7 Activities to Teach Kids About Money

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Activities to Teach Kids About Money

Use the following activities to to teach kids about money and the value of money. It happens all too often that we teach kids important topic such as math, science, and even home economics but we leave out one of the most important subjects, money. Yes, money. Money is not a subject to be swept under the rug. Whether we want to admit it or not money will have a significant impact on a child’s future. Often money problems can severely impact ones marriage, mental well being, or even future relationship with children. These money teaching activities are sure to help kids learn and develop their financial skills.
The Jump Start Coalition for Personal Financial Literacy has found that the average high-school graduate is lacking basic money-management skills. One key to correcting this problem is to start teaching children financial literacy at a young age.

Money Activity Ideas:

First, have you opened a kids saving account with your child? If not, do this together. Go over monthly statements with your child so they can see how it is growning. Savings can come from portions of gifts, allowance, and earnings from odd jobs for the family and about the yard and house.


1. Have the kids cut pictures from old magazines or draw pictures of something they want.

2. Decorate the cans with glitter, the pictures, stickers. etc.

3. Cut a slit in the plastic top of the can for the child to deposit money.

4. Each time children add money to the can, they are contributing a little bit more to the “wish” item. A great way to teach kids to save money! Be sure to tell parents the purpose/value of the can…


Help kids learn about money in a fun way!  There are so many good “message” books from which to choose. We have compiled a list of 47+ books to help teach your kids the value of money. Reading and then discussing “message books” ” (books written with a lesson built in) is a great way to teach life lessons!


Helping others is a common theme during the holiday season. Start collecting pennies and by the end of 2010, you’ll have plenty to donate. All you need is a clear plastic jar in a prominent place – so everyone (children, parents, and staff members) remember to deposit any spare pennies. )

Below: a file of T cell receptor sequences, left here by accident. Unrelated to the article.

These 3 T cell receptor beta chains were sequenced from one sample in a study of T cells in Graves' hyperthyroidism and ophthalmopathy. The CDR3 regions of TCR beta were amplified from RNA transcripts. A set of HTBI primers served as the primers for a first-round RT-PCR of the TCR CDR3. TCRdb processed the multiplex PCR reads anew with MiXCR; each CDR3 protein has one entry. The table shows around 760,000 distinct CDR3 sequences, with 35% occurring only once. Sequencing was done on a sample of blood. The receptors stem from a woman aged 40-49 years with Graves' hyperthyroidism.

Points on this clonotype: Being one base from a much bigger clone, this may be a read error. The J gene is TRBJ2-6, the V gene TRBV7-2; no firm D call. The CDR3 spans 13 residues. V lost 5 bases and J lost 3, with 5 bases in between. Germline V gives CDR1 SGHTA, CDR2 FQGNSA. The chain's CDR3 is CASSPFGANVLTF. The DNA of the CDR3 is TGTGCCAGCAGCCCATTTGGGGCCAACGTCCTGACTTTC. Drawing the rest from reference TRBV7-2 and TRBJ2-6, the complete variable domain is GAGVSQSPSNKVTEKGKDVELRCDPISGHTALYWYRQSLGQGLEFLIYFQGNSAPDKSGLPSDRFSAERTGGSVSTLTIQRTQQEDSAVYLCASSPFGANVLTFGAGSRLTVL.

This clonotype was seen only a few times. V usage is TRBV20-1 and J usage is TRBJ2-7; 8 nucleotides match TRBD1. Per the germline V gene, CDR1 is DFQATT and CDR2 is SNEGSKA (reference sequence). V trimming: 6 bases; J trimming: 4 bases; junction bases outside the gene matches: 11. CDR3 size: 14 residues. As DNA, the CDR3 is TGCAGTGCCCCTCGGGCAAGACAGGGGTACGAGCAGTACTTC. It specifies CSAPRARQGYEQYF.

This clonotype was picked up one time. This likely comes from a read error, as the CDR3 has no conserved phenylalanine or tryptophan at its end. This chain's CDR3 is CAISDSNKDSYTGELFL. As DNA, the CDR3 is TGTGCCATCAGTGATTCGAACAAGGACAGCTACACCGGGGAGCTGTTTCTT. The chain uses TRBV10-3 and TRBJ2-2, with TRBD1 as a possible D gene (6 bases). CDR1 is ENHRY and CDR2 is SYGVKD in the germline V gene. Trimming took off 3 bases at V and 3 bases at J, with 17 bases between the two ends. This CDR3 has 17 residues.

• To begin, gather the group to talk about the importance of giving back to others. Choose a charity together. Talk about: “How many pennies do you think the jar can hold? How much is that in dollars? How long do you think it will take us to fill the jar?”
  • Every day, everyone puts pennies into the jar. Check in with the group every week: Are we halfway there yet? How much money do you think we’ve collected?
  • When the jar is full, count the pennies (grouping by 10 might make it easier) and find the total in dollars. Compare estimates with the total amount collected. Then, donate!
    Source: mixinginmath.terc.edu.


Budgeting can help children develop their financial skills.

The children will need paper and pencils. Provide each child with a “budget” of $25 or $50. Give each child a store flier or catalog and ask each child to write down what items they would like to buy. After a few minutes, have them add up the cost of the items they’ve chosen.

Did they stay within their budgets? For an additional activity, have the children talk about the items they wanted to buy.

  • Are the items necessities or luxuries?
  • Explain the difference between wants and needs and see if the children’s buying plans change.


This just may inspire you child to fill it up–saving towards a goal–or to then visit a commercial bank and deposit the savings.

Turn empty Kool-Aid canisters into piggy banks that the kids design and create. Simply peel the outside label off the plastic canister. Wash the canister and dry completely. Once dry, arrange the various paints and brushes… Children can use their imagination to make an animal, face or ________? Cut a slit in the top of the canister.

Materials: Paper towel tube, cardboard, construction paper, yarn, poster board

1. Tape or glue a round piece of cardboard to each end of a paper towel tube.
2. Cut a slot for the clown’s mouth, Make it large enough for coins to go through.
3.Paint the tube white, Glue on yarn hair and features cut from the paper.


Kids need to practice making good choices with money and they need money to do that…Getting children to save money is important. It sets them up for a life time of making good financial choices!


There you have it, 7 Activities to Teach Kids About Money. We hope you have found the information and activities helpful. Remember it is important to be intentional about your child’s financial education.






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